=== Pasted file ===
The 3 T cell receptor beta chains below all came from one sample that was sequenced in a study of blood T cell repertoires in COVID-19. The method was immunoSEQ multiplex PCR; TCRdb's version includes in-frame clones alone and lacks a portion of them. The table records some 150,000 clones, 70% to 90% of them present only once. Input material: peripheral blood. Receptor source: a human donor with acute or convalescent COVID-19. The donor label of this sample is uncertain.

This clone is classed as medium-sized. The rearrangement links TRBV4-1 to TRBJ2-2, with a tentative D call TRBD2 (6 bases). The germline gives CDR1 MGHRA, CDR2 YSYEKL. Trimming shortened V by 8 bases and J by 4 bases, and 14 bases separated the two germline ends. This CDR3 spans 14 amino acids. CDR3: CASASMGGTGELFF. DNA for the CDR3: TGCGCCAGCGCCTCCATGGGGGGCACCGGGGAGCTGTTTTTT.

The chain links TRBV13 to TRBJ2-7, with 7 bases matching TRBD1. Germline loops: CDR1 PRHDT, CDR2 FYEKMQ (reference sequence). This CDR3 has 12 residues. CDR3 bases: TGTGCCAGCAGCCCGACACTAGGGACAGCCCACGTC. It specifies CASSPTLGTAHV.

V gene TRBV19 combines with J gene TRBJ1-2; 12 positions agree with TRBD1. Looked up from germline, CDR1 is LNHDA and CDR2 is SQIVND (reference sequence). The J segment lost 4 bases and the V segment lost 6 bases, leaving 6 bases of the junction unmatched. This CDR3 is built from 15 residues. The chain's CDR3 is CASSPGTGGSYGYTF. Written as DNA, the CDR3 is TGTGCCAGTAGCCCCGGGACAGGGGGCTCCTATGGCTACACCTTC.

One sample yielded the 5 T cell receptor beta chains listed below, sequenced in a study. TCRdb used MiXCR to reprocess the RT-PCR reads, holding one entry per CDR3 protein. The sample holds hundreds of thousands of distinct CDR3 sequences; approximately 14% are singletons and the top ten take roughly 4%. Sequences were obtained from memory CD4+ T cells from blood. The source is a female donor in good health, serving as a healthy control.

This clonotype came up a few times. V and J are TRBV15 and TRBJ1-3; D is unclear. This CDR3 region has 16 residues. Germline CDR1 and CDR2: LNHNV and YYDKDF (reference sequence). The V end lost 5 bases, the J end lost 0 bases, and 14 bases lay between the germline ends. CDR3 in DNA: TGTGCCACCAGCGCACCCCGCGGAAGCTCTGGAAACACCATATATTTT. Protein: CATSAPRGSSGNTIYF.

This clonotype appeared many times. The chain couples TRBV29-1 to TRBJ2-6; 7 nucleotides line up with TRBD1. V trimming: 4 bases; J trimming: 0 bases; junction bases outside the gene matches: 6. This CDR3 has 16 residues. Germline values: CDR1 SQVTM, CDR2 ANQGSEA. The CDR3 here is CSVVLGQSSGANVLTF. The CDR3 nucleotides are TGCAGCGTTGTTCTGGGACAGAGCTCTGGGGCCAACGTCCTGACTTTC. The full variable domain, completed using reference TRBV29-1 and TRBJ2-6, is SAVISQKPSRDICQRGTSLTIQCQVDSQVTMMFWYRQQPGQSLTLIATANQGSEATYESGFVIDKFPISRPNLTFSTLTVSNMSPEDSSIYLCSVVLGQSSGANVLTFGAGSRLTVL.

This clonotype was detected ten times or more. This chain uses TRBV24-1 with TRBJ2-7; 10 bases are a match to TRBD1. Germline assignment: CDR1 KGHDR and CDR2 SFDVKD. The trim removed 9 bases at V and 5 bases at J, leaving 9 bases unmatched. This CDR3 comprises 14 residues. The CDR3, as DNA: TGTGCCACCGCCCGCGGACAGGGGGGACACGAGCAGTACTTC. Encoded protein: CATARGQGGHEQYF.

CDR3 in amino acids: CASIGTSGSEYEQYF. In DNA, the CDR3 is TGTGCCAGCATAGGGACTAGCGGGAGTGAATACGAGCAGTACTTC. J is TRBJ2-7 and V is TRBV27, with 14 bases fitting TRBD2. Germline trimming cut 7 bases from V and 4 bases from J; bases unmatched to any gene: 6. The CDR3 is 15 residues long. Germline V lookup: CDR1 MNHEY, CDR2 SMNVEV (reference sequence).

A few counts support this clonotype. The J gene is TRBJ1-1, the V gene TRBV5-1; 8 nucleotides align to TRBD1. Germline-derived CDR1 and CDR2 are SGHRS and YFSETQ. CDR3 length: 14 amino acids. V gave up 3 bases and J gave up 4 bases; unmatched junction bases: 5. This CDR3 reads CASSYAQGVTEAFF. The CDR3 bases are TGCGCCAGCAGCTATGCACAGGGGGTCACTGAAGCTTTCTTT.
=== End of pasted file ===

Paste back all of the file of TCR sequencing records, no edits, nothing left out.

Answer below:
The 3 T cell receptor beta chains below all came from one sample that was sequenced in a study of blood T cell repertoires in COVID-19. The method was immunoSEQ multiplex PCR; TCRdb's version includes in-frame clones alone and lacks a portion of them. The table records some 150,000 clones, 70% to 90% of them present only once. Input material: peripheral blood. Receptor source: a human donor with acute or convalescent COVID-19. The donor label of this sample is uncertain.

This clone is classed as medium-sized. The rearrangement links TRBV4-1 to TRBJ2-2, with a tentative D call TRBD2 (6 bases). The germline gives CDR1 MGHRA, CDR2 YSYEKL. Trimming shortened V by 8 bases and J by 4 bases, and 14 bases separated the two germline ends. This CDR3 spans 14 amino acids. CDR3: CASASMGGTGELFF. DNA for the CDR3: TGCGCCAGCGCCTCCATGGGGGGCACCGGGGAGCTGTTTTTT.

The chain links TRBV13 to TRBJ2-7, with 7 bases matching TRBD1. Germline loops: CDR1 PRHDT, CDR2 FYEKMQ (reference sequence). This CDR3 has 12 residues. CDR3 bases: TGTGCCAGCAGCCCGACACTAGGGACAGCCCACGTC. It specifies CASSPTLGTAHV.

V gene TRBV19 combines with J gene TRBJ1-2; 12 positions agree with TRBD1. Looked up from germline, CDR1 is LNHDA and CDR2 is SQIVND (reference sequence). The J segment lost 4 bases and the V segment lost 6 bases, leaving 6 bases of the junction unmatched. This CDR3 is built from 15 residues. The chain's CDR3 is CASSPGTGGSYGYTF. Written as DNA, the CDR3 is TGTGCCAGTAGCCCCGGGACAGGGGGCTCCTATGGCTACACCTTC.

One sample yielded the 5 T cell receptor beta chains listed below, sequenced in a study. TCRdb used MiXCR to reprocess the RT-PCR reads, holding one entry per CDR3 protein. The sample holds hundreds of thousands of distinct CDR3 sequences; approximately 14% are singletons and the top ten take roughly 4%. Sequences were obtained from memory CD4+ T cells from blood. The source is a female donor in good health, serving as a healthy control.

This clonotype came up a few times. V and J are TRBV15 and TRBJ1-3; D is unclear. This CDR3 region has 16 residues. Germline CDR1 and CDR2: LNHNV and YYDKDF (reference sequence). The V end lost 5 bases, the J end lost 0 bases, and 14 bases lay between the germline ends. CDR3 in DNA: TGTGCCACCAGCGCACCCCGCGGAAGCTCTGGAAACACCATATATTTT. Protein: CATSAPRGSSGNTIYF.

This clonotype appeared many times. The chain couples TRBV29-1 to TRBJ2-6; 7 nucleotides line up with TRBD1. V trimming: 4 bases; J trimming: 0 bases; junction bases outside the gene matches: 6. This CDR3 has 16 residues. Germline values: CDR1 SQVTM, CDR2 ANQGSEA. The CDR3 here is CSVVLGQSSGANVLTF. The CDR3 nucleotides are TGCAGCGTTGTTCTGGGACAGAGCTCTGGGGCCAACGTCCTGACTTTC. The full variable domain, completed using reference TRBV29-1 and TRBJ2-6, is SAVISQKPSRDICQRGTSLTIQCQVDSQVTMMFWYRQQPGQSLTLIATANQGSEATYESGFVIDKFPISRPNLTFSTLTVSNMSPEDSSIYLCSVVLGQSSGANVLTFGAGSRLTVL.

This clonotype was detected ten times or more. This chain uses TRBV24-1 with TRBJ2-7; 10 bases are a match to TRBD1. Germline assignment: CDR1 KGHDR and CDR2 SFDVKD. The trim removed 9 bases at V and 5 bases at J, leaving 9 bases unmatched. This CDR3 comprises 14 residues. The CDR3, as DNA: TGTGCCACCGCCCGCGGACAGGGGGGACACGAGCAGTACTTC. Encoded protein: CATARGQGGHEQYF.

CDR3 in amino acids: CASIGTSGSEYEQYF. In DNA, the CDR3 is TGTGCCAGCATAGGGACTAGCGGGAGTGAATACGAGCAGTACTTC. J is TRBJ2-7 and V is TRBV27, with 14 bases fitting TRBD2. Germline trimming cut 7 bases from V and 4 bases from J; bases unmatched to any gene: 6. The CDR3 is 15 residues long. Germline V lookup: CDR1 MNHEY, CDR2 SMNVEV (reference sequence).

A few counts support this clonotype. The J gene is TRBJ1-1, the V gene TRBV5-1; 8 nucleotides align to TRBD1. Germline-derived CDR1 and CDR2 are SGHRS and YFSETQ. CDR3 length: 14 amino acids. V gave up 3 bases and J gave up 4 bases; unmatched junction bases: 5. This CDR3 reads CASSYAQGVTEAFF. The CDR3 bases are TGCGCCAGCAGCTATGCACAGGGGGTCACTGAAGCTTTCTTT.